Thursday, September 11, 2008

Architecture of the Quilt

Tonight, from 6 to 9 pm the Philadelphia Museum of Art is hosting an opening celebration for Gee’s Bend: The Architecture of the Quilt, a show that celebrates the quilting tradition in Gee’s Bend, Alabama. Since the mid-19th century African-American women in this tiny rural community, most of whom are the descendants of slaves, have been producing these visually stunning works, transforming an essential necessity into an art form through quilts that express their stories of family, community and basic human survival.

Gee’s Bend has historically been among the most isolated and impoverished places in the U.S. - a peninsula enclosed on three sides by a massive ‘bend’ in the Alabama River. Originally a plantation, it was abandoned by the owners during the Civil War. After emancipation, many of the freed slaves continued to make their living off the land as tenant farmers or sharecroppers. Martin Luther King, Jr., spoke in Gee’s Bend in 1965, urging locals to register to vote. Those who marched with King in nearby Selma were sent to jail, fired from their jobs, and often lost their homes. The ferry service that was a vital link connecting the town to Selma was abruptly cut off by the local government, and only resumed in 2006 (!!)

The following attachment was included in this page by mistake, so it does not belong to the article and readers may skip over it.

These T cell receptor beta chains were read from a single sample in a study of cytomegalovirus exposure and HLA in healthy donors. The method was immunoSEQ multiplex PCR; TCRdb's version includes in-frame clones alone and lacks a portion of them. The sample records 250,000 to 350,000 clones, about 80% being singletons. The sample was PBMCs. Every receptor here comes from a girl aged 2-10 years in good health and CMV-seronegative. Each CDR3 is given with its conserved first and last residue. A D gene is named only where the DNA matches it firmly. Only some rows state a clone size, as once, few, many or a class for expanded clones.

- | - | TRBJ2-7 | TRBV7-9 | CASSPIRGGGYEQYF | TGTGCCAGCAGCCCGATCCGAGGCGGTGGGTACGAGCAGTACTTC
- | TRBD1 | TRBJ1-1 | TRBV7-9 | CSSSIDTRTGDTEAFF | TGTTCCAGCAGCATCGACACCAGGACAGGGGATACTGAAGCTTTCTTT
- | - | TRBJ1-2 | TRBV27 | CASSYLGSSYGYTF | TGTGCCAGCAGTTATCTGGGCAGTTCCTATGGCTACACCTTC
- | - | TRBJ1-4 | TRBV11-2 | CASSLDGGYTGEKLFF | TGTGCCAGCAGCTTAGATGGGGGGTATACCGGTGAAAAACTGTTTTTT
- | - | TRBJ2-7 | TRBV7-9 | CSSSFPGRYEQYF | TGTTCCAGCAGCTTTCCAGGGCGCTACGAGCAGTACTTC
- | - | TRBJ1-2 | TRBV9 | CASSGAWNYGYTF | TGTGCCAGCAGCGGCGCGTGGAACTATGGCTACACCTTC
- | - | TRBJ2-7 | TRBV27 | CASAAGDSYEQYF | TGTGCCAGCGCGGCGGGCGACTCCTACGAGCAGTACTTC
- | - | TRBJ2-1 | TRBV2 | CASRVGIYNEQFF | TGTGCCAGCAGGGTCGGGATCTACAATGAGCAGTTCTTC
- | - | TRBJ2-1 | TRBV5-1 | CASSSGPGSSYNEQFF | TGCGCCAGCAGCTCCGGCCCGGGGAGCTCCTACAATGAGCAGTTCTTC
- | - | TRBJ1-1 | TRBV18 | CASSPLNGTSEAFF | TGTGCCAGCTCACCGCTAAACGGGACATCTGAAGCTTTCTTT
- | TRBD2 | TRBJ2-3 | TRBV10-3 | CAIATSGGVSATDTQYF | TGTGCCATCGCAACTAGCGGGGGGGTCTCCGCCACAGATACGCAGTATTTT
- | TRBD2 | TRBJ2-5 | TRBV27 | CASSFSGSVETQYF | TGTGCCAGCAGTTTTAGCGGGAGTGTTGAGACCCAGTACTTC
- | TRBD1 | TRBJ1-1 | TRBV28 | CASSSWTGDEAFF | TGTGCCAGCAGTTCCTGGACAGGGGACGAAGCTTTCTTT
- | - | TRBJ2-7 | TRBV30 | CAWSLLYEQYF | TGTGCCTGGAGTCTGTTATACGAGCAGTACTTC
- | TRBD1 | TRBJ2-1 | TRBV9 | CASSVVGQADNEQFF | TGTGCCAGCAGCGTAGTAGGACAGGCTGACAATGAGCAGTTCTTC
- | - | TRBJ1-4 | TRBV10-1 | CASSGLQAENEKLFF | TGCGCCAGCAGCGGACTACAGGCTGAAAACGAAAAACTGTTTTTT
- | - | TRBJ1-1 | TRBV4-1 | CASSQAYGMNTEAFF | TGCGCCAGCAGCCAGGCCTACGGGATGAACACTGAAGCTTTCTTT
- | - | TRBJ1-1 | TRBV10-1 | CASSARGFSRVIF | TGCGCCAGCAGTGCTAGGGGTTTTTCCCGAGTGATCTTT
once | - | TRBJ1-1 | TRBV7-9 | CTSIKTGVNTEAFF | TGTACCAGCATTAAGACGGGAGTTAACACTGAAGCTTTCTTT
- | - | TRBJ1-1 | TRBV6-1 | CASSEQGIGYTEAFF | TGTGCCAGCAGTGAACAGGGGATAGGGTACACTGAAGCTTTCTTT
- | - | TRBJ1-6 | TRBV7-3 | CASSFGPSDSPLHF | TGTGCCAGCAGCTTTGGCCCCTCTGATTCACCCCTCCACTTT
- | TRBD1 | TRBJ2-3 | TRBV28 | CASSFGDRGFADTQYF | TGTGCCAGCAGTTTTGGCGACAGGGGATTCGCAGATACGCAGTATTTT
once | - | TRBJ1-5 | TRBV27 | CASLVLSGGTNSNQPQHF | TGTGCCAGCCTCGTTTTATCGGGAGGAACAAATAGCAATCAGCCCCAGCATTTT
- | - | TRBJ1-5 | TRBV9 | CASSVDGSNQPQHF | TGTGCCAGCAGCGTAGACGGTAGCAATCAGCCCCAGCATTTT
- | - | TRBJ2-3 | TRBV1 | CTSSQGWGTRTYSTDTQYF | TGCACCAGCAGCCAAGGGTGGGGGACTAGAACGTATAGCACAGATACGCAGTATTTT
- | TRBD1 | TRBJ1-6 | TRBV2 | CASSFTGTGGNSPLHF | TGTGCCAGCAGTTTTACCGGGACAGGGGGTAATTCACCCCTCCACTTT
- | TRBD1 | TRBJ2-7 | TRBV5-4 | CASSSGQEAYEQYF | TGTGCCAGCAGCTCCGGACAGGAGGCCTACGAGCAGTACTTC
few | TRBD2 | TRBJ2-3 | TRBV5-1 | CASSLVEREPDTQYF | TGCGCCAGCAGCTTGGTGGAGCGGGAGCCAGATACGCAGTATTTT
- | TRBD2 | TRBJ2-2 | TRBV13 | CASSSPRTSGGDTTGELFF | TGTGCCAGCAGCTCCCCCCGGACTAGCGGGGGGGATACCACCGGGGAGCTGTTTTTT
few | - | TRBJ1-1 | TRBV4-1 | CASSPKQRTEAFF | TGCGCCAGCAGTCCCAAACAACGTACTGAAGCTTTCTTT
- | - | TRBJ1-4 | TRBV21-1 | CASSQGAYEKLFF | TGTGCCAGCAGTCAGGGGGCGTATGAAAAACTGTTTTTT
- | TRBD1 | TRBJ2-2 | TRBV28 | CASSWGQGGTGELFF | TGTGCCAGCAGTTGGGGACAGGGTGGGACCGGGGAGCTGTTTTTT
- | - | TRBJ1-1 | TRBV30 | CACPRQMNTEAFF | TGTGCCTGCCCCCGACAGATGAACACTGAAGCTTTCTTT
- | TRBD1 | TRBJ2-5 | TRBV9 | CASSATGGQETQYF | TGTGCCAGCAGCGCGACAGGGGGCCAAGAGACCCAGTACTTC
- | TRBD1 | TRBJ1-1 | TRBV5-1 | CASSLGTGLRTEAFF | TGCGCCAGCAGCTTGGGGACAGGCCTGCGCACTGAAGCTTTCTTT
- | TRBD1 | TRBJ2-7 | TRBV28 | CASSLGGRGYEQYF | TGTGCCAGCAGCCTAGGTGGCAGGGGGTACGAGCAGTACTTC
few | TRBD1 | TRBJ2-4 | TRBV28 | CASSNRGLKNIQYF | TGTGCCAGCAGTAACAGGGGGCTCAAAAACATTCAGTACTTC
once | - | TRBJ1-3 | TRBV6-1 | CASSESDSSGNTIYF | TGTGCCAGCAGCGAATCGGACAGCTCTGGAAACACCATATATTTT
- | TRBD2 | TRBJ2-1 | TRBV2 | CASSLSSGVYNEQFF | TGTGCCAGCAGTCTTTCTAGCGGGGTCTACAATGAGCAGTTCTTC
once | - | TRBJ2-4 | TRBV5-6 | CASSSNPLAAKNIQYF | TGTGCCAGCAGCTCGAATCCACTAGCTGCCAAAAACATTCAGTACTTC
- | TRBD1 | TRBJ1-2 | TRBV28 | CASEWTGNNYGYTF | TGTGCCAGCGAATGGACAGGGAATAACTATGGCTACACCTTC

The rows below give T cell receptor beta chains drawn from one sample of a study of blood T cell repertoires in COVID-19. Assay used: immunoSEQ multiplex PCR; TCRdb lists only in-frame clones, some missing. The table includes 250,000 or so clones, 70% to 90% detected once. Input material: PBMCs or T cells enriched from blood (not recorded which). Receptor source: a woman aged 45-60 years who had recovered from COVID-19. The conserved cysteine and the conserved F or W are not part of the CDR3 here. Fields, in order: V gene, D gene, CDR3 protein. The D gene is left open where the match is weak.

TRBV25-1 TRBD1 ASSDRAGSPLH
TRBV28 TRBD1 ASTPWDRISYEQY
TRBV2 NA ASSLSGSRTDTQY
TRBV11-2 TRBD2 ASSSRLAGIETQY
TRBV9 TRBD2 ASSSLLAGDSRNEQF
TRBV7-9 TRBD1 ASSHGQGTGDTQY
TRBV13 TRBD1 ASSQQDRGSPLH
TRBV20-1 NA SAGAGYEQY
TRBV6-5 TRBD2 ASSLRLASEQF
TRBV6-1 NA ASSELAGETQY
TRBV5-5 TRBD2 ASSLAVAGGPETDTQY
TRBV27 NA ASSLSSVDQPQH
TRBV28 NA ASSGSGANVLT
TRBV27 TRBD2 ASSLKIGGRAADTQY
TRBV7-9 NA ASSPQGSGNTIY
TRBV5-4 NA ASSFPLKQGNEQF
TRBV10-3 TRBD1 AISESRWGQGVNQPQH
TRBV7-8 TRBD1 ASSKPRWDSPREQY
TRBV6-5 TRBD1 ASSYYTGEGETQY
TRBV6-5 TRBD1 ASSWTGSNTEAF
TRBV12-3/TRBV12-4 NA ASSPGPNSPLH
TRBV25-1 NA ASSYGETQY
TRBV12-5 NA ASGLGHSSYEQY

In spite of all this, these women have maintained a joyous artistic and cultural tradition. Their style is distinctive, bold, and sophisticated– more like Matisse or Mondrian than anything you’d see in a ‘traditional’ quilt show. They’ve passed their skills down through at least six generations to the present. The New York Times has called their quilts "some of the most miraculous works of modern art America has produced."

Philadelphia is the final stop on a nationwide tour of these quilts. And ten of the Gee’s Bend quilters are joining us for the opening celebration tomorrow night. Some of them are in their 90s, but having met them all this morning I can tell you they’ve got tons of energy! Their stories are incredible. Meeting them is a rare treat.

1 comment:

Tamsen said...

Ha, sorry - Architecture.